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How are Asia Pacific travel agents'coping up with price wars with other agencies

01/12/2007| 4:29:00 PM| 中文

Abacus International has shared that a large number of travel agencies in the Asia Pacific region are considering moving further into corporate travel to reduce the possibility of price wars with other agencies and to increase revenue. (1/10/2007)<br>

Abacus International has shared that a large number of travel agencies in the Asia Pacific region are considering moving further into corporate travel to reduce the possibility of price wars with other agencies and to increase revenue. (1/10/2007)

The findings from the travel facilitator are based on an extensive annual survey of travel agents, involving an in-depth telephone survey of 1,533 travel agents in 12 markets between May and September 2006.

Don Birch, president and chief executive officer, Abacus International said: “Thirty-five percent of all the travel agents surveyed across all the markets identified the price war among travel agencies as the most critical business issue. This concern was more prevalent among travel agents in the China, Indonesia, Philippines and Taiwan compared to the rest of the markets.”

The second most critical business issue, nominated by 26 percent of the respondents, predominantly those from India, Malaysia, Taiwan and Thailand, was the emergence of low cost carriers and airlines selling tickets directly to the travelling public. Small travel agencies seem to be particularly affected, as this threat was pinpointed more often compared to middle sized and large agents.

According to Abacus, the need to increase revenue for the agency was the third most critical issue, nominated by 24 percent of the respondents especially in Hong Kong, Korea, Philippines, Singapore, Sri Lanka, and Vietnam, while the need to reduce operating costs was rated the most critical issue by just 12 percent of the respondents.

The survey found that this need to increase revenue varied according to specialisation. Whereas wholesalers were most focused on increasing their revenue, leisure and corporate travel agents are more concerned about price competition.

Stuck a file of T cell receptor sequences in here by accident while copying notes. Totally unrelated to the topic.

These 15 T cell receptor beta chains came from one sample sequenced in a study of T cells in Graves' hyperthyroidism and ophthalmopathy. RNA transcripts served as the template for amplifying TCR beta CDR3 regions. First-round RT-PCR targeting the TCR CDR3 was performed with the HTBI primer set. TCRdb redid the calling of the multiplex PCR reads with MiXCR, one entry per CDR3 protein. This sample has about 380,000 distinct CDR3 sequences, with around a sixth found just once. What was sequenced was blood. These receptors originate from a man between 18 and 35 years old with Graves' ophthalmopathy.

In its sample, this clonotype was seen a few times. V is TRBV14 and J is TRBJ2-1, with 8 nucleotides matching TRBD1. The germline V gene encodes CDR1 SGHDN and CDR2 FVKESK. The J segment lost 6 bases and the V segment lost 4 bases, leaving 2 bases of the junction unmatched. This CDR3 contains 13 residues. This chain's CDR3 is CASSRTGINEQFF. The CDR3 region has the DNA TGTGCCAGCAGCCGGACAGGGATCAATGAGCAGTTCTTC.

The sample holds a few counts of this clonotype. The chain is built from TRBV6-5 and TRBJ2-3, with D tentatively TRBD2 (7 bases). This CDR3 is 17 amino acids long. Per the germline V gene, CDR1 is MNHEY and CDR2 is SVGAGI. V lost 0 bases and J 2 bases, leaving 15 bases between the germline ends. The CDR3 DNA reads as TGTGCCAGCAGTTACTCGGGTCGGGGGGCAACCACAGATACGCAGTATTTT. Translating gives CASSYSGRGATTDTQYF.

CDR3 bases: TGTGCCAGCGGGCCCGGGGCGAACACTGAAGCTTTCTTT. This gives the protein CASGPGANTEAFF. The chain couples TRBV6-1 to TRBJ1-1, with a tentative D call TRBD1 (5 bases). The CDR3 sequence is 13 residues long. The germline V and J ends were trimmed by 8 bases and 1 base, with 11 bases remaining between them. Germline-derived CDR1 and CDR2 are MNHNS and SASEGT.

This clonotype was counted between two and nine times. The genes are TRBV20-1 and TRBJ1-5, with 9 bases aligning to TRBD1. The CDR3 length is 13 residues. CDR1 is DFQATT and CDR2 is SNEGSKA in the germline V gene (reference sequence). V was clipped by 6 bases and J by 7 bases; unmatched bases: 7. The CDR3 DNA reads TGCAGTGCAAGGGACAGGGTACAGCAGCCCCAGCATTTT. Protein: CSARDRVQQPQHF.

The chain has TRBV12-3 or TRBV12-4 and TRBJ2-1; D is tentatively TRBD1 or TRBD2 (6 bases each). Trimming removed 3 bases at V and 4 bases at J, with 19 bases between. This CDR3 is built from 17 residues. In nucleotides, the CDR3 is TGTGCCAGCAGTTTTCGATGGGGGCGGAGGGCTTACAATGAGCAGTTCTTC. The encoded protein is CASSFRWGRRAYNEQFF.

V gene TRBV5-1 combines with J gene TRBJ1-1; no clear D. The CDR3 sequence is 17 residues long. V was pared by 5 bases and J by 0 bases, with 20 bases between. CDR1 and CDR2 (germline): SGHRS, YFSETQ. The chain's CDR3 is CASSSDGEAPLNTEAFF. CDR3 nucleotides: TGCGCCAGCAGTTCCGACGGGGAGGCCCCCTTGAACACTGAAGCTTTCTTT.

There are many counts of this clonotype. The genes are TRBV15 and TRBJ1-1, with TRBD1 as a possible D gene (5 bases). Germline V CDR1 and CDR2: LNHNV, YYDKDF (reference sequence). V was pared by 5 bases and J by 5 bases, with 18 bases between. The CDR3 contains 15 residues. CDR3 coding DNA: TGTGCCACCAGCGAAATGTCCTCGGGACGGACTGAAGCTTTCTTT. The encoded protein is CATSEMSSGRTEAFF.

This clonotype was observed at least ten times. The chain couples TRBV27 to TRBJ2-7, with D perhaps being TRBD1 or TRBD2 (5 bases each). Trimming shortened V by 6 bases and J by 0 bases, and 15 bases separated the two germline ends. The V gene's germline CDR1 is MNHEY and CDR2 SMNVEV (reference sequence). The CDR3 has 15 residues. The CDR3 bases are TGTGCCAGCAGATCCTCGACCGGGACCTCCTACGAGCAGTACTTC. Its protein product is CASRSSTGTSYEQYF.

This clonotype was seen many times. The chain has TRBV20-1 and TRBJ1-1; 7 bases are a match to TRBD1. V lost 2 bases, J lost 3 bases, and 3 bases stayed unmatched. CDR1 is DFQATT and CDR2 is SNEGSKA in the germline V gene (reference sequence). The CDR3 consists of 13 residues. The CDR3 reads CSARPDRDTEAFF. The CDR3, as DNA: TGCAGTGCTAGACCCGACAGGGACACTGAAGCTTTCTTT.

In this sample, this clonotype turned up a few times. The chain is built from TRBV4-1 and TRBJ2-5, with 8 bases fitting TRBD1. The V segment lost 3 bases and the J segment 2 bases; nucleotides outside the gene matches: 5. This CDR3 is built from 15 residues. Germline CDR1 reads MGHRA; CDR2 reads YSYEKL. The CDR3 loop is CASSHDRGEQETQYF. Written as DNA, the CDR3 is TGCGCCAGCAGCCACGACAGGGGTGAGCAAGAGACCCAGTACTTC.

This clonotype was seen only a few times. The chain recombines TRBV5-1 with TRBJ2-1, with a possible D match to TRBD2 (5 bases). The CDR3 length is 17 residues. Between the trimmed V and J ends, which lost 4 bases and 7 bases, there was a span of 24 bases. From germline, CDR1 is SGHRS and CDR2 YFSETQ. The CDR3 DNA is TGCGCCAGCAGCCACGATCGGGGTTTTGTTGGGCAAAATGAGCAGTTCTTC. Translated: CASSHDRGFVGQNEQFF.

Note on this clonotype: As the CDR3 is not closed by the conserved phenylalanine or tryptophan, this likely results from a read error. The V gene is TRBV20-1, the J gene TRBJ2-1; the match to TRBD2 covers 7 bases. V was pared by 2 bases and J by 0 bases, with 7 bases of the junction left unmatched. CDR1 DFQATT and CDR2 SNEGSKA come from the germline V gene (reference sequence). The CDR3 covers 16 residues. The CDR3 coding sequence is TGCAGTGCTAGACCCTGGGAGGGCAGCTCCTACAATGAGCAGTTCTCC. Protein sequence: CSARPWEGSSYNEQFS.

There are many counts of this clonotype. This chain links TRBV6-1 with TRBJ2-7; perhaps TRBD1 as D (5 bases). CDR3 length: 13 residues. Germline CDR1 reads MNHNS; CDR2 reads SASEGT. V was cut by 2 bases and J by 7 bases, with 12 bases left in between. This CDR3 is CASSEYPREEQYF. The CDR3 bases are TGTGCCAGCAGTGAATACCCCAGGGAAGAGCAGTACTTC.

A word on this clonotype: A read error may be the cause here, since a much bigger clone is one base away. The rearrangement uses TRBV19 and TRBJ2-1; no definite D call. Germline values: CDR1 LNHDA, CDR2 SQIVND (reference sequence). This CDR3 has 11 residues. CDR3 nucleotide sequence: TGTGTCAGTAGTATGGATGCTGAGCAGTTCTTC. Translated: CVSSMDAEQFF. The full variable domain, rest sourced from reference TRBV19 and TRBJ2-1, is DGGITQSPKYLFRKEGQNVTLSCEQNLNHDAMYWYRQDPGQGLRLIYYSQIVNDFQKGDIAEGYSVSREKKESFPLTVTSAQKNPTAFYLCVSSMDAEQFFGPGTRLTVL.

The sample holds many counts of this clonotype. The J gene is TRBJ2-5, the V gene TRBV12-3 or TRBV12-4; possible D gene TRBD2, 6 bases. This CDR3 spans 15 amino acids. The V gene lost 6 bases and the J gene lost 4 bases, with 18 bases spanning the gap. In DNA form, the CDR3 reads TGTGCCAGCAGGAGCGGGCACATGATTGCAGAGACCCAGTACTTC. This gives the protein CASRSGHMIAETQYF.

In response to these issues, the markets seem to differ considerably on their choice of strategy.

Birch said that many agencies saw a move into corporate travel as a way to avoid the consequences of possible price wars with fellow agents in mainstream markets. “About 21 percent of the 461 travel agencies indicated they would focus on the high margin, low volume customers such as corporate markets and segments at the specialised level, when probed on their plans to manage the competition.”

But while agencies in China, Hong Kong, India, Singapore, Sri Lanka and Taiwan are more likely to take this direction, Vietnam did not find this strategy applicable to its market.

“The next most popular strategies were the development of loyalty programs to retain customers (18 percent) and to explore partnerships with other agencies to expand the product offering (14 percent),” Birch said.

The loyalty programme approach is more favourably received by China, Hong Kong, Philippines, Singapore, Sri Lanka, Taiwan and Thailand, while the agency partnership approach was more popular with China, Indonesia, Korea, Taiwan, Thailand and Vietnam.

TAGS: Asia Pacific | travel agent | Abacus International
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